In this issue we find out more about our Programming Coordinator, Natasha Clark...In the role of Programming Coordinator, once the Artistic Director has curated the programme she organises the nuts and bolts of the events and makes sure Rich Mix deliver the artistic vision, within the capabilities of our building. This can mean a lot of running around, admin and coming up with creative and practical solutions to artists requests.Natasha studied Arabic and French BA at Leeds University, and as part of this lived in Alexandria, Egypt for a year during 2011/2012, just after the revolution. · How long have you been part of the Rich Mix team? 2 years. · What is your favourite thing about working at Rich Mix? The every day variety of it! One of the less obvious reasons why I love working at Rich Mix, is that I have fallen upon so many amazing rehearsals – operettas, Syrian Music Ensemble, big bands – during my lunch break. Not many other people can say they got to listen to live music whilst eating a sandwich, at work! · What surprises you most about working at Rich Mix? The stories and questions artists pose in so many different ways. · How did you end up working in the arts? I studied languages and wanted to find out more about different cultures, beyond grammar, so I delved into the arts. · What do you like doing in your spare time? I’m a dancer, so dancing, eating up new cultures (not just food!), and studying Arabic. · Who inspires you? My mum. · Describe Rich Mix in five words. Open, eclectic, affordable, educative, determined. · How do you pass the time on your commute? I’m a cyclist, so avoiding lorries and buses, or if on the tube, I’m nearly always reading a book.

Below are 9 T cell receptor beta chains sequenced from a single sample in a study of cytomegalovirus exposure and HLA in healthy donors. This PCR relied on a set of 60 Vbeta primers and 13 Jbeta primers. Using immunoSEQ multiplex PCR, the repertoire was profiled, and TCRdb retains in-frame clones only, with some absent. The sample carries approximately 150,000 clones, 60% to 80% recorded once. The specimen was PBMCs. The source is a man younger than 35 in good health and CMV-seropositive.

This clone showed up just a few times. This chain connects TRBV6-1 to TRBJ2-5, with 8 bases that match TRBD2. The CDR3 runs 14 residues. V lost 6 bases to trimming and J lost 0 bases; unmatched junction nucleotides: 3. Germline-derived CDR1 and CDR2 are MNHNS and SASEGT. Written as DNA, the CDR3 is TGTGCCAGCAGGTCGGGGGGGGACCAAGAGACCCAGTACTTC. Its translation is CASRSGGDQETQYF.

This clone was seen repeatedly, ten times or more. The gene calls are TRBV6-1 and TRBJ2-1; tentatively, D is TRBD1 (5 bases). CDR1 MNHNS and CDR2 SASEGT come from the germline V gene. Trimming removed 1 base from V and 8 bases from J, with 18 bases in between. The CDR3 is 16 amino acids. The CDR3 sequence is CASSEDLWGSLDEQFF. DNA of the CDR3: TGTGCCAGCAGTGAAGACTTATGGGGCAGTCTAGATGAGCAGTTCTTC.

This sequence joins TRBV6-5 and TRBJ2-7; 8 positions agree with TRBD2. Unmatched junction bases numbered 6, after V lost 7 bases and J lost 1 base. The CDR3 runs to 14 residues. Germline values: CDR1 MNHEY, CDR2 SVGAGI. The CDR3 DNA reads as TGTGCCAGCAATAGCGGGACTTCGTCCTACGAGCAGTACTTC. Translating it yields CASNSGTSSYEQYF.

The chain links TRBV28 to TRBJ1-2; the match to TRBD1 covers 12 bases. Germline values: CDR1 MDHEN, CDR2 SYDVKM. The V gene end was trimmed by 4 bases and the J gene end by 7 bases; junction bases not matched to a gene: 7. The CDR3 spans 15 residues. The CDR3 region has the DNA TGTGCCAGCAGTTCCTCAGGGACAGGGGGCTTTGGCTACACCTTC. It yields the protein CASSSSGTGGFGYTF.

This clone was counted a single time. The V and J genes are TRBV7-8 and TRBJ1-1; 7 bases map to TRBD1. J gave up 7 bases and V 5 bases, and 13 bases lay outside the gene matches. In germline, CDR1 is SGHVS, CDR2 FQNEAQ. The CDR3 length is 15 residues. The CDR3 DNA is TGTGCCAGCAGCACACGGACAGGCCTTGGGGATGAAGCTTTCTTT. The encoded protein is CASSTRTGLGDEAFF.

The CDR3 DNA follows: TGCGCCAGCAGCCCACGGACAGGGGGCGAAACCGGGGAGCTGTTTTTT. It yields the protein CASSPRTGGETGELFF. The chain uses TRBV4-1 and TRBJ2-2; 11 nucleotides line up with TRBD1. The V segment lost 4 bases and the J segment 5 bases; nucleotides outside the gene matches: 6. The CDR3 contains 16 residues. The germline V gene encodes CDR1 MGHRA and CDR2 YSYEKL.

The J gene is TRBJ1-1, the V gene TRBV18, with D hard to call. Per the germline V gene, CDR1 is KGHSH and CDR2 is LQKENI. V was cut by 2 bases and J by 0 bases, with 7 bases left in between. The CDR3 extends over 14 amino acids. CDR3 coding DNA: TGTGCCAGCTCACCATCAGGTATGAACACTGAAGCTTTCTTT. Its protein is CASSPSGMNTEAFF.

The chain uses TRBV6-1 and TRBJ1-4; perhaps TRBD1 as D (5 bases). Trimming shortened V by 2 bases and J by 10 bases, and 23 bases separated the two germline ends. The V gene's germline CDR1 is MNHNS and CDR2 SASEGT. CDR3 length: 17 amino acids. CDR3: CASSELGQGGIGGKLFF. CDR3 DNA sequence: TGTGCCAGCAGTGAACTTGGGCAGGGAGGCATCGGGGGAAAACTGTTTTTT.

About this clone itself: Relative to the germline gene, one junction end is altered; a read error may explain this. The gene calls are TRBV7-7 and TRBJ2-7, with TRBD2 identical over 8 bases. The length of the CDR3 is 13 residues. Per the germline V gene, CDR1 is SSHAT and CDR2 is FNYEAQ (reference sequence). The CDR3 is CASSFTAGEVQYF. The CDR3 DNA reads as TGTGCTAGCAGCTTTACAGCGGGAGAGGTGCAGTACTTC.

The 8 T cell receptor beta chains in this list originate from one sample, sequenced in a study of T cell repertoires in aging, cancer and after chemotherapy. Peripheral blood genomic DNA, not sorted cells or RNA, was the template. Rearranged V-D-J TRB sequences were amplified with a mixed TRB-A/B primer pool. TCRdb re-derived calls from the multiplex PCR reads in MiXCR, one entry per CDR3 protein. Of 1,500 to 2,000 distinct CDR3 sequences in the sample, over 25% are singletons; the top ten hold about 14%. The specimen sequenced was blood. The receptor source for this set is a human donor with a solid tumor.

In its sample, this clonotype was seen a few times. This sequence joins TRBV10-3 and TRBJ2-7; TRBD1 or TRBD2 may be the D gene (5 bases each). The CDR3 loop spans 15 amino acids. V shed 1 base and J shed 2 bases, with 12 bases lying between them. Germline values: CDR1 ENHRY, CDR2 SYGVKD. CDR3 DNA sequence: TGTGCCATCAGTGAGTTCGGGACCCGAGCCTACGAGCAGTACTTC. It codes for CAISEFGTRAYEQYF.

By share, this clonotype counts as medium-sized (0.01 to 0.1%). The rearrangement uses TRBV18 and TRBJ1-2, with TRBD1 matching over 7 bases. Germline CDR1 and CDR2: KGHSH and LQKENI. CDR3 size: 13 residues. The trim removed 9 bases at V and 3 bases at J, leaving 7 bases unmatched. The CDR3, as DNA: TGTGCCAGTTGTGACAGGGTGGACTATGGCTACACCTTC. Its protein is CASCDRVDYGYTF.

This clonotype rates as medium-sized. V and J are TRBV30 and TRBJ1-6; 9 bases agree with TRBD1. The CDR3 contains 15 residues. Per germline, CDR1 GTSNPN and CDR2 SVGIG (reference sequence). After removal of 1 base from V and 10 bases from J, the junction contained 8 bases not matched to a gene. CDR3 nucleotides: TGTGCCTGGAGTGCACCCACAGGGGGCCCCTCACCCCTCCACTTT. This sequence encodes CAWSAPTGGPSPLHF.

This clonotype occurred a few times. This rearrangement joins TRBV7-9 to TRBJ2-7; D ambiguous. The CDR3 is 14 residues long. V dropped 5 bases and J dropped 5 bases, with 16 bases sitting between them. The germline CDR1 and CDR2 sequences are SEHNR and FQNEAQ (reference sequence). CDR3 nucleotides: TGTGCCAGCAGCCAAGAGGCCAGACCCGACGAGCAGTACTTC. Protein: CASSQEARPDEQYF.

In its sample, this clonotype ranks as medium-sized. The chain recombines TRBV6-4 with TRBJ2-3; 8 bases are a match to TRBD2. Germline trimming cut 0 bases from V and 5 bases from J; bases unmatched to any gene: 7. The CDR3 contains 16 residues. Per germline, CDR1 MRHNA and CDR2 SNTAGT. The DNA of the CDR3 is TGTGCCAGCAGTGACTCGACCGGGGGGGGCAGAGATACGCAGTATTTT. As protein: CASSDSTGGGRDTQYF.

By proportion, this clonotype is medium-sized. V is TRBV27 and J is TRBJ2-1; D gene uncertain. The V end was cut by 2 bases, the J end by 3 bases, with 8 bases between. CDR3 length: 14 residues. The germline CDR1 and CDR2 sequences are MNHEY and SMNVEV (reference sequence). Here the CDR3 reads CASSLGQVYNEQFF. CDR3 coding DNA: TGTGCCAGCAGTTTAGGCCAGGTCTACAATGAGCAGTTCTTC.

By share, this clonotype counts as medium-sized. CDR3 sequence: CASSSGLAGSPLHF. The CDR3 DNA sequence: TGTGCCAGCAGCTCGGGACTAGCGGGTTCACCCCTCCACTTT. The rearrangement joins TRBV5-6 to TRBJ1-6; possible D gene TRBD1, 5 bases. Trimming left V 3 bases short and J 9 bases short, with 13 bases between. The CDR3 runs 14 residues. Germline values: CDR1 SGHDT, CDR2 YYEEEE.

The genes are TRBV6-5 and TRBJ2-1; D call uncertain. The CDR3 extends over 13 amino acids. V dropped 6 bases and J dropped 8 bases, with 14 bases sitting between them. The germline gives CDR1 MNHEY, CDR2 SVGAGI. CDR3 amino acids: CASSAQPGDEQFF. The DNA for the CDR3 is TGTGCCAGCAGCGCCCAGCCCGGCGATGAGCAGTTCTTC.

Road Gals LDN is making waves in the arts scene with their strong ethos of celebrating road gal culture, UK music and focusing on promoting and amplifying women’s voices.Following a week-long residency at Rich Mix, they presented PIRATES LIVE, an exciting showcase of emerging artists and musicians. I sat down with the founders of Road Gals LDN, Jasmine Kahlia and Abondance Matanda, to talk all things pirate radio and road gal culture...On Road Gal Culture:AM: We’re talking about the narratives and life experiences of different working class girls from inner city areas of any race but particularly focusing on black girls. And looking through the lens of grime and hip hop culture and the way we extract narratives through music.Road Gals LDN and what it means to be a women-a key theme of this year’s TAKEOVER festival:JK: So we’ve got an all female DJ line up and basically our ethos is to bring forward female faces and voices within UK music subcultures. We basically want to just amplify the voices and experiences of people, especially people that identify as women and non-binary, which want to express what they know through their art forms and through PIRATES LIVE.AM: And we are sort of rewriting history…we did a workshop yesterday and one of the girls said that there aren’t many female MCs from Britain and that’s not true! So we’re just letting people know that women have been about and they have been making music so there is kind of a historical perspective so that people can understand that they are part of a legacy and part of a story.On the women that have inspired PIRATES LIVE and Road Gals LDN as a whole:AM: One of the main ones is Shystie because of her TV series for Channel 4, Dubplate Drama. And we have been using it as a resource in our workshops just to introduce people to pirate radio culture but through a lens of outsiders because Shystie’s character is trying to find her way into that culture. Even through her acting we trying show how women are capable of more than one thing as she even influenced the writing of that show as well. I’ve been listening to her music and have also been inspired by the likes of NoLay, Ms. Dynamite, Lioness.JK: yeah definitely!AM: What’s sick about them is that they are still relevant now!On their previous events at Rich Mix:JK: This is the fourth event that I’ve done at Rich Mix! It was a year ago that I did my first event, which was completely different artistically! Each time I’ve done an event it’s always been something specific that has had a different theme.The first event was with Video VEXens that was called ‘Interface • ty’ which was about women and online media and being able to control your personal façade with your social media façade. And after that I did Road Gals LDN with Abondance! We’ve known each other for a year and a half now so it was really good to collaborate on that and from there we’ve kind of developed a whole body of work as well which is really cool!AM: The response from that event was really strong and people felt that what we were doing was necessary. And we love what we do and we do it regardless but it was nice to see that there is a demand and Rich Mix seems to be the place that supports our growth and there is not a lot of arts venues doing that and I think that’s what keeps us willing and happy to work here!JK: A lot of the creative work that we’ve made over the past year, with all the resources that the Rich Mix has offered us and supported us with, has been so important for our development as young artists.On this weeks residency at Rich Mix:JK: We’ve been doing a lot! It’s been really great to have the residency here at Rich Mix so that the resident artists are already comfortable in the space and they know what’s going to happen in the day and how to visual it so it’s been really important! To be here for the residency and have everyone break off into their own spaces and come up with work designed for this space has been really exciting.AM: On Monday everyone got given 35mm film camera and went around taking pictures as we are looking at pirate radio and grime music which was pretty much born in this area so that’s why Rich Mix has been important as well as it is in an area relevant to what we are looking at! And just getting people used to controlling their media that they are consuming and producing which is what pirate radio is all about.  And we’ve been having workshops looking at Dubplate Drama and discussing the role of women in the culture.JK: During the residency our aims have been to learn from each other and with each other about pirate radio and also each other’s art forms as we have a range of different types of artists. We have some connection to music. The event will also be British Sign Language (BSL) signed as for us it’s about looking at how we can translate music for people who might access music in different ways!Find out / @kaislegrai / @abondance_ / @videovexensPhoto credit: Jasmine Kahlia/Road Gals LDNWritten by Ayan Mohamed, August 2017.